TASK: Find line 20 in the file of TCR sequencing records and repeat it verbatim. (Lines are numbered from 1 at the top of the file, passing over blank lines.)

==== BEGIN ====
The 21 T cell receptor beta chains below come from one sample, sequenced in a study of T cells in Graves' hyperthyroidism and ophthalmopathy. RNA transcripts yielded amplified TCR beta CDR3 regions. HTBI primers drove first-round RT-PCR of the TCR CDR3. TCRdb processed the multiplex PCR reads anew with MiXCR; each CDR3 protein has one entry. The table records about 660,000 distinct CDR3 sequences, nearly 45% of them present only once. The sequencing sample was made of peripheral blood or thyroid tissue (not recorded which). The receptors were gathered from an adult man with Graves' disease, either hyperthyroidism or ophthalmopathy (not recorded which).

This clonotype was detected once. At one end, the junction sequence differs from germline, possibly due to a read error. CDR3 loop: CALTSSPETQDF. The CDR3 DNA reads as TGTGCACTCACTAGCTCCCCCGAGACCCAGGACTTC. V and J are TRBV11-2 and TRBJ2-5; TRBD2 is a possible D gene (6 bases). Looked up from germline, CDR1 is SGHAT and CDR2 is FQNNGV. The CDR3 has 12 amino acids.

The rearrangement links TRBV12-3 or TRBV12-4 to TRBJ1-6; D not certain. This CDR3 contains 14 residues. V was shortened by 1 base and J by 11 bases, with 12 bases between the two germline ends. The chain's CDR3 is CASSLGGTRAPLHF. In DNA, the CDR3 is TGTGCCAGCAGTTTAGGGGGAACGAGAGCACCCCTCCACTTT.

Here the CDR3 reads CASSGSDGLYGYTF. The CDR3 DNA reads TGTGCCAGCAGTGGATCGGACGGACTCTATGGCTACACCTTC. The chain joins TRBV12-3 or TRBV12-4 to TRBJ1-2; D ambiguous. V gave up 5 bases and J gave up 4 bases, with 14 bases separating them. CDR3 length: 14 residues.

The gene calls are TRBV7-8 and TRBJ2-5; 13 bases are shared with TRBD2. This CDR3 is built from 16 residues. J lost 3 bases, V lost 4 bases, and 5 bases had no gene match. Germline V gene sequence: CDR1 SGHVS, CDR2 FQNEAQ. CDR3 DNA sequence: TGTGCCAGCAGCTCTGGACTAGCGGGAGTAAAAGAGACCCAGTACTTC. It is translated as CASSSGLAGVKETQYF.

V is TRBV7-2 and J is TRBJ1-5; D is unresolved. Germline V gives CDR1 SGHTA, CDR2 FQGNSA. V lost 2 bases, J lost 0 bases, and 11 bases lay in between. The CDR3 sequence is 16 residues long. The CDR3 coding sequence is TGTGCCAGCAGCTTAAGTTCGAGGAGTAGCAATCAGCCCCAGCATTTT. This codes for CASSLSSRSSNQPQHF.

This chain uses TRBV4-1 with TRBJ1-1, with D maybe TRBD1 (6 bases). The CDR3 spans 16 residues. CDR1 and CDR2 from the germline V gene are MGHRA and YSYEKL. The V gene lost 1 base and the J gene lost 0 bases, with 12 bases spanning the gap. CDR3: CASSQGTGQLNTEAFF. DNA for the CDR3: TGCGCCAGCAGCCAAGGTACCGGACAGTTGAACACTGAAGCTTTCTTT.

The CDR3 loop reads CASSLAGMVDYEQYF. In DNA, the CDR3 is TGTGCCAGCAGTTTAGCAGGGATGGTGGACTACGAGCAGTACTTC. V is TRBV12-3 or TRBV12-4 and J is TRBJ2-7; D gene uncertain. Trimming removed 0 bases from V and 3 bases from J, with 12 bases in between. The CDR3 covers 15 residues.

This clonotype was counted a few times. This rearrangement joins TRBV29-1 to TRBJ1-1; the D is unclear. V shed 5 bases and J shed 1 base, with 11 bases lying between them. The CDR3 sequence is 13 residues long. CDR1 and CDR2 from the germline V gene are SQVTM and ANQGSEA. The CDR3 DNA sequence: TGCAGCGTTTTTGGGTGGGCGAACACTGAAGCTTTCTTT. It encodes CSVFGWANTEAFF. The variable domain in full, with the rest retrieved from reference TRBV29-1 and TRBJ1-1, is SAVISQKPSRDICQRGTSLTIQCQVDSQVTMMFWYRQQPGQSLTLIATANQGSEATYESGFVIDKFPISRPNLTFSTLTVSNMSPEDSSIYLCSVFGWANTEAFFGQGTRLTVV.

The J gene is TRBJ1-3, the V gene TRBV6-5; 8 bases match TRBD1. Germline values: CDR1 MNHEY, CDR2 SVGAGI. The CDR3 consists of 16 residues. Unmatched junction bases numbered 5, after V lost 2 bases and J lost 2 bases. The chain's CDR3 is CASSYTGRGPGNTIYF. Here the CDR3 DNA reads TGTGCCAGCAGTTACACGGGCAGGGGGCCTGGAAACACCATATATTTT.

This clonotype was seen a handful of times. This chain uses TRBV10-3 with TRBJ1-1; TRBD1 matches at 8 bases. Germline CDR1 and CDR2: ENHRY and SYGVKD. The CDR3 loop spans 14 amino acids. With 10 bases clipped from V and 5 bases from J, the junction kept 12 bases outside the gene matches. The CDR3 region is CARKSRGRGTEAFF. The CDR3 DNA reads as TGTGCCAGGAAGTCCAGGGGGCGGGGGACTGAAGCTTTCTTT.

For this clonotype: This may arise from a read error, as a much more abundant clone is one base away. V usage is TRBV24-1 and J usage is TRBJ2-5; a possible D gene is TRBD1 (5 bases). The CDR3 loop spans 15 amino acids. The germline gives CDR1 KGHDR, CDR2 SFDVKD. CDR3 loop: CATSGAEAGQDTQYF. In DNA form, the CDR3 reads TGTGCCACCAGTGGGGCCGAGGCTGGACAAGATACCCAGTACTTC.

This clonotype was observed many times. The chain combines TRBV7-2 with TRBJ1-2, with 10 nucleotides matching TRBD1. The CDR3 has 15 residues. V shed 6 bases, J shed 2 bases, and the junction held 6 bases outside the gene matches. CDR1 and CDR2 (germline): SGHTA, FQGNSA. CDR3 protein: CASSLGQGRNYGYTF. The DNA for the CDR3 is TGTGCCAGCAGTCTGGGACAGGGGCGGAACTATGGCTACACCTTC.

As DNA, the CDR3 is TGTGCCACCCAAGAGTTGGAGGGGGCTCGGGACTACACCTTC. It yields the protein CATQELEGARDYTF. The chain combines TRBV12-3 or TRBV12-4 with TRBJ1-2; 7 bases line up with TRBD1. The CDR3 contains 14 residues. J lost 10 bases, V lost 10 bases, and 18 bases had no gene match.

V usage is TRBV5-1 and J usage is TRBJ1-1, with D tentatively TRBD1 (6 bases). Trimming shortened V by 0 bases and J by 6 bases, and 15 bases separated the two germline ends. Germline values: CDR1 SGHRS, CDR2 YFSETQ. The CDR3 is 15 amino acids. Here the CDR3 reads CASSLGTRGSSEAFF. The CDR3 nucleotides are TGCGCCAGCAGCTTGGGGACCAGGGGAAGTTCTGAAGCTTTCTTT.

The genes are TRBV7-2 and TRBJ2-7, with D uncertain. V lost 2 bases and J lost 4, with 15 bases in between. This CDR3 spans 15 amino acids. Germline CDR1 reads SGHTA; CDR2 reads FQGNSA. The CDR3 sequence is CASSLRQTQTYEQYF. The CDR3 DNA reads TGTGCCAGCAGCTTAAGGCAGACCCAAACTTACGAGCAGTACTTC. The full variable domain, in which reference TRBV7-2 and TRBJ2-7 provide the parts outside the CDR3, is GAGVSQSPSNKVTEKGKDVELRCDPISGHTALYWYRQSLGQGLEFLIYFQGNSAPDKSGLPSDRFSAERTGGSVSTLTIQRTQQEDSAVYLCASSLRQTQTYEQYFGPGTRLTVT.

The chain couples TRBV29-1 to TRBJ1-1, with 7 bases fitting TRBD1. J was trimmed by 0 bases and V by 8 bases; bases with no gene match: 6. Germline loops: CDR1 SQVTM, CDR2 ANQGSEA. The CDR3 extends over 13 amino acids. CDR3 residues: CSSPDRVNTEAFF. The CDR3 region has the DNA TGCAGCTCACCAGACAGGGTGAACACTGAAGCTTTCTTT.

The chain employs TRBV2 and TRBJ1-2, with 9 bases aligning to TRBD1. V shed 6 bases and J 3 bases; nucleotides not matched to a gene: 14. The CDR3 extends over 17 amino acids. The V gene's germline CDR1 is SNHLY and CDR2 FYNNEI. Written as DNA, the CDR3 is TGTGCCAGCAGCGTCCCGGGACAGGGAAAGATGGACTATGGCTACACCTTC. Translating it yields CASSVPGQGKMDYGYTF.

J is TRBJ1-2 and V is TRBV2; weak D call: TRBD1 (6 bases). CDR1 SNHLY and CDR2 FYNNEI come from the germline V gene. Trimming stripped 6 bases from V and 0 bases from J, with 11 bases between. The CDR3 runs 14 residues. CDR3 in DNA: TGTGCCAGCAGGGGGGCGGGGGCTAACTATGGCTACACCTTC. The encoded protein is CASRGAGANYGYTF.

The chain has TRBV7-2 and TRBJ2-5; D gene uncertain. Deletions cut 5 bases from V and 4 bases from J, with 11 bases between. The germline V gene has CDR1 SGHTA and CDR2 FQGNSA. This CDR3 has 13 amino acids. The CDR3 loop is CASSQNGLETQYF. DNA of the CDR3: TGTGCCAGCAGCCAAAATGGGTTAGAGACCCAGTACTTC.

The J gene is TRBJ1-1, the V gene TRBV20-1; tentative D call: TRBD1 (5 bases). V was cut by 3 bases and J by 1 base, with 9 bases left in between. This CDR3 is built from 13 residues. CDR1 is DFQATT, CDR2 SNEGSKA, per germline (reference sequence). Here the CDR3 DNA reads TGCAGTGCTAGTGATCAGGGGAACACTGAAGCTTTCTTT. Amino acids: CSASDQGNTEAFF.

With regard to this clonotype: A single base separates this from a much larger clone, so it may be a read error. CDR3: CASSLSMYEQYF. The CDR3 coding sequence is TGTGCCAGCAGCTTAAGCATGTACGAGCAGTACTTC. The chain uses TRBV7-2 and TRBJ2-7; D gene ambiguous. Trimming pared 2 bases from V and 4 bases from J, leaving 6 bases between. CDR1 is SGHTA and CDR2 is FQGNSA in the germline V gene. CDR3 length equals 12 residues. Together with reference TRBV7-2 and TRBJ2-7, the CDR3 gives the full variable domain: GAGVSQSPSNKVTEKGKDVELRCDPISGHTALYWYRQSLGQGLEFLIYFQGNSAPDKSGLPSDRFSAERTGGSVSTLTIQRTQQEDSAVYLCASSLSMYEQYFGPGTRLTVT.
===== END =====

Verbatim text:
The chain has TRBV7-2 and TRBJ2-5; D gene uncertain. Deletions cut 5 bases from V and 4 bases from J, with 11 bases between. The germline V gene has CDR1 SGHTA and CDR2 FQGNSA. This CDR3 has 13 amino acids. The CDR3 loop is CASSQNGLETQYF. DNA of the CDR3: TGTGCCAGCAGCCAAAATGGGTTAGAGACCCAGTACTTC.